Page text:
A Thanksgiving Guide To Event Planning

We are officially in the holiday season.  I know most stores have Christmas stuff up before Halloween candy is on the shelves, but I always think the start of the holidays begins with Thanksgiving week.  There is a lot of planning and logistics for Thanksgiving - much like a marketing event - so this post will take a Thanksgiving-themed view of event marketing.

Event marketing is one of the cores of the marketing mix.  The Pilgrims certainly staged a whopper of an event when they asked the Native Americans over for dinner in 1621, and marketers have been responsible for events that showcased brands and were significant in aligning companies with customers forever.  These events are generally high profile because they are either public, expensive or both, so it's important to set yourself and your firm up for success.

Whether it's an online or offline event there are a few essential elements in making every marketing event successful:

  1. Begin with the end in mind - what do you want to accomplish and what does success look like to your organization?  Everyone has to be on the same page and know what they are bringing to the table.  Otherwise you may end up with a bunch of turkeys and none of the other good stuff you need to pull off your event.   This is especially true with measurement - you need to know what kind of return (soft or hard dollar) your company expects to get.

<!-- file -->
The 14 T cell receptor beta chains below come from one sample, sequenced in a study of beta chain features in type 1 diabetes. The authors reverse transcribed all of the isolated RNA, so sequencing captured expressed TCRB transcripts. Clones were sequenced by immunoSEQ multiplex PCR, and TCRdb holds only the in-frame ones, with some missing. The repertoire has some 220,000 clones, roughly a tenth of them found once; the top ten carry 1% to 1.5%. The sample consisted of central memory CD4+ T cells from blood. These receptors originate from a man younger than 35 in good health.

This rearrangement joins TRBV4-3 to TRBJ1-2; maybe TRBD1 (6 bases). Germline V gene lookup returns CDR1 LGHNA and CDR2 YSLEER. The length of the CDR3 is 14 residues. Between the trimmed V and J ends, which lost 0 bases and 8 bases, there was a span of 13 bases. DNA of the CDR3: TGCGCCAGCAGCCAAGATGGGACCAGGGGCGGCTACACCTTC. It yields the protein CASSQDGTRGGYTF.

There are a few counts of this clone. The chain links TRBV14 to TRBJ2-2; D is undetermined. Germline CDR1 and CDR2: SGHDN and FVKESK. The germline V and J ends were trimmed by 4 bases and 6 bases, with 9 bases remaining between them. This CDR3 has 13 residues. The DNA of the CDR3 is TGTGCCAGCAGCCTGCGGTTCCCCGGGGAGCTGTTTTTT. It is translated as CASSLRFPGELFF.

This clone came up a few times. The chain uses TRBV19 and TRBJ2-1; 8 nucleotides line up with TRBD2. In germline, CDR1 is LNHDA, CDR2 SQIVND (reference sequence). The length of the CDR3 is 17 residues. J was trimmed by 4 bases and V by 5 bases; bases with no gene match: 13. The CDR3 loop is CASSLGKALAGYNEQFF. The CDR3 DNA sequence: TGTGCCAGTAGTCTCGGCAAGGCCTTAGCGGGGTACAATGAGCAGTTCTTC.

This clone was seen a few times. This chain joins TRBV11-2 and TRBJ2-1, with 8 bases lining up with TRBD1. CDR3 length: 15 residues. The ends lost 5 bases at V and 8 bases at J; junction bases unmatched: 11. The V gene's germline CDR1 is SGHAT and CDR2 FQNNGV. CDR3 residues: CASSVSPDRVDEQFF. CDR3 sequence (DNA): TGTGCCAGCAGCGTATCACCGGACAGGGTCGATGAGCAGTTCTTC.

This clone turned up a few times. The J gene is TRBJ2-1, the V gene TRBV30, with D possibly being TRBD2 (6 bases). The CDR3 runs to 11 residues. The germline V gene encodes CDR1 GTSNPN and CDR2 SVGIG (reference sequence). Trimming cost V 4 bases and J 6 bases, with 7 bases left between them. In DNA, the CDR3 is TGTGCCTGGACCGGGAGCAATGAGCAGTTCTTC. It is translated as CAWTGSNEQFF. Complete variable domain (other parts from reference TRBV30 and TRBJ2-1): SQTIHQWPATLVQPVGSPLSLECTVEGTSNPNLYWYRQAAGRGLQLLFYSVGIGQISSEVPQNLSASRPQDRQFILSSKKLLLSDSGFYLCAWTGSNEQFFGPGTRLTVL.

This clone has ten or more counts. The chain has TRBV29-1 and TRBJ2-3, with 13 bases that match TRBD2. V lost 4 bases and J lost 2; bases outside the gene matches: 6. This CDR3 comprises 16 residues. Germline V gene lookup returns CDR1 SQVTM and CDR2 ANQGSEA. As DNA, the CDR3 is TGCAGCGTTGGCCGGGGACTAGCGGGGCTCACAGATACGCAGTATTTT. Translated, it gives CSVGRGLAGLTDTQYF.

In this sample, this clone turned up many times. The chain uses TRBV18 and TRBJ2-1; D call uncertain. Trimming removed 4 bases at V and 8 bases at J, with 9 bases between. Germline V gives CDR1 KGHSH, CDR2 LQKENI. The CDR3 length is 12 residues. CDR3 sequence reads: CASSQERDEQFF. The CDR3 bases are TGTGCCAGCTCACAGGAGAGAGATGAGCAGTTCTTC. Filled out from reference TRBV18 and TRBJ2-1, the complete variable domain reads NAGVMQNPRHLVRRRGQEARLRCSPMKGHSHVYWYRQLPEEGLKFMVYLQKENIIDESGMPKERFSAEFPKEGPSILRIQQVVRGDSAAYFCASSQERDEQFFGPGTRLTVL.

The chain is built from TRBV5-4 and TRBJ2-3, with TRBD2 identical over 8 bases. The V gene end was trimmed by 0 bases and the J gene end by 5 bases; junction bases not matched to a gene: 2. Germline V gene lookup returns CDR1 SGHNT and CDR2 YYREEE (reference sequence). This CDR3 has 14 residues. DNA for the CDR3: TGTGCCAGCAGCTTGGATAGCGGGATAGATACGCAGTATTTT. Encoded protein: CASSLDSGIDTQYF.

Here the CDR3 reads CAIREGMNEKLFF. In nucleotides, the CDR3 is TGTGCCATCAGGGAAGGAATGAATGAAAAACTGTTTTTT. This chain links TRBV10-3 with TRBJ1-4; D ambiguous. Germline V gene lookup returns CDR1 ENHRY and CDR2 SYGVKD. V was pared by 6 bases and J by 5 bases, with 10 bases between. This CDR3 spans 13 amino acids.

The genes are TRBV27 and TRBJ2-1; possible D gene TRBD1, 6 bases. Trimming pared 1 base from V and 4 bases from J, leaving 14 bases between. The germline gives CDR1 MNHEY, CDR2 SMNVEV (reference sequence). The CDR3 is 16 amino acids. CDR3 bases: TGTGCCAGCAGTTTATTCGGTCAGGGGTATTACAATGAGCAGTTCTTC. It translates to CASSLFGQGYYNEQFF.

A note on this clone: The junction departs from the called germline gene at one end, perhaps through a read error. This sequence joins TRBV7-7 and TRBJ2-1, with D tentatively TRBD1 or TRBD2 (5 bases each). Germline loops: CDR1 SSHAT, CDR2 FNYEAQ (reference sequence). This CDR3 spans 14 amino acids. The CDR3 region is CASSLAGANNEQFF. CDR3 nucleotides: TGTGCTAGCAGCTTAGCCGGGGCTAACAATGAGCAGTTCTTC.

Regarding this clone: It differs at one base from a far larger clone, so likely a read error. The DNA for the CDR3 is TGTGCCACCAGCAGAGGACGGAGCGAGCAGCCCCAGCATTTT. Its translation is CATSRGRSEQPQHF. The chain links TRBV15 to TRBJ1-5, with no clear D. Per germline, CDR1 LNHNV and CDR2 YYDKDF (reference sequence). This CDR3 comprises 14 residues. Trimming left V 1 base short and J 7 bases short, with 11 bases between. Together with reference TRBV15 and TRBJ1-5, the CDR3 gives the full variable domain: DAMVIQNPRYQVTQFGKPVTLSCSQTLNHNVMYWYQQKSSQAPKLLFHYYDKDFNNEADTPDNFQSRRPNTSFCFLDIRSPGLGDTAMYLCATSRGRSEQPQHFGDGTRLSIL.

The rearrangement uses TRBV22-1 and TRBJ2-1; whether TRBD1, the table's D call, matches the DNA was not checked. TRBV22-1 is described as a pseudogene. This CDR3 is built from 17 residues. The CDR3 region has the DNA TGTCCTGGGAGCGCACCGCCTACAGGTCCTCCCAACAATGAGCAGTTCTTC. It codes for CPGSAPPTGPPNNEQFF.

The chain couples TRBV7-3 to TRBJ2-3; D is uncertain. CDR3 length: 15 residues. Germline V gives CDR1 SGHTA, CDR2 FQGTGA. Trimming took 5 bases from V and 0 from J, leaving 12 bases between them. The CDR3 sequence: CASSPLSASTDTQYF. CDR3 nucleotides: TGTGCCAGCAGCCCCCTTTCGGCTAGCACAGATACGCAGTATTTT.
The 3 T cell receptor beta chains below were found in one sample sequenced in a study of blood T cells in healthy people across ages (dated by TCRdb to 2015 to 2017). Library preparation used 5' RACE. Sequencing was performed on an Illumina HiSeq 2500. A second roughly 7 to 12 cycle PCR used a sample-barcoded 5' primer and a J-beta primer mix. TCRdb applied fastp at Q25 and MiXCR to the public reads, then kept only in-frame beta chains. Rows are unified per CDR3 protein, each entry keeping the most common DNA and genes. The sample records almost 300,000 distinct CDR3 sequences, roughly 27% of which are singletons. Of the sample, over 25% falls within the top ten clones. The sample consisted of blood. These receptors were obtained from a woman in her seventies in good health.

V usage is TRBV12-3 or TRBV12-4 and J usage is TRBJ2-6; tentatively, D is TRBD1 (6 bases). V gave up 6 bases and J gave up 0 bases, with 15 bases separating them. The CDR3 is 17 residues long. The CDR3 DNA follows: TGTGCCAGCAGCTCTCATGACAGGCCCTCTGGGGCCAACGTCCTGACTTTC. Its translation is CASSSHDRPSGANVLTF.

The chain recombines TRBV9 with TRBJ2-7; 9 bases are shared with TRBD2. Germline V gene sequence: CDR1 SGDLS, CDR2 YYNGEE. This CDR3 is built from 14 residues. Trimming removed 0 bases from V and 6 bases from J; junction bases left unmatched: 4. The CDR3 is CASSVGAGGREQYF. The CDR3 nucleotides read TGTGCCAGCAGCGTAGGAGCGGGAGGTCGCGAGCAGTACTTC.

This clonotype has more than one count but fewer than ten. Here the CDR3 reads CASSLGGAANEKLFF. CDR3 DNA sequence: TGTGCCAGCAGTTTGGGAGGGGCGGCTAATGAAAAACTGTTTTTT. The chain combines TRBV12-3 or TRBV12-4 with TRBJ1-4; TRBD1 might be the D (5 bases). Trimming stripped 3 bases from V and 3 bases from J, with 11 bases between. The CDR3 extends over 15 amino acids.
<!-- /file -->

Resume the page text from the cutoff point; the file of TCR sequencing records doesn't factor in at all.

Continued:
2. Know you guest list - you want to have the right mix and level of attendees at your event, and that comes down to targeting and making sure that the value of your event is compelling to that audience.   It may not mean having an adult and a kid table, but placing the right people together can make sure everyone feels important and excited about being at your event.
  3. Have the right ingredients - every marketing event needs to have value.  It may not be all  business related, but networking, relationship building and unique experiences all have their place in the right event.  The best ones bring all of these together and are often the events that customers want to return to over and over.  Getting that mix perfect - like my Mom's mac and cheese - is critical.
  4. Expect the unexpected - contingency planning is the real difference between putting on events and mastering them.  If you think you've run an event when nothing's gone wrong, you've never really run one.  The good event managers (like my wife) know this and work frantically behind the scenes to make the stuff that happens that's not supposed to seemed normal to attendees and executives.  If you don't plan for the unexpected you may end up with a big pumpkin pie in the face.
  5. Leave them full and happy - you want to make sure that your attendees leave you event with a positive view of the company and their partnership with you.  Effective logistics and planning go a long way to making sure that happens, but as Maya Angelou said, "I've learned that people will forget what you said, people will forget what you did, but people will never forget how you made them feel."  Make sure your customer feel good about your event - that is the true value that matters.

I hope your Thanksgiving plans goes off without a hitch!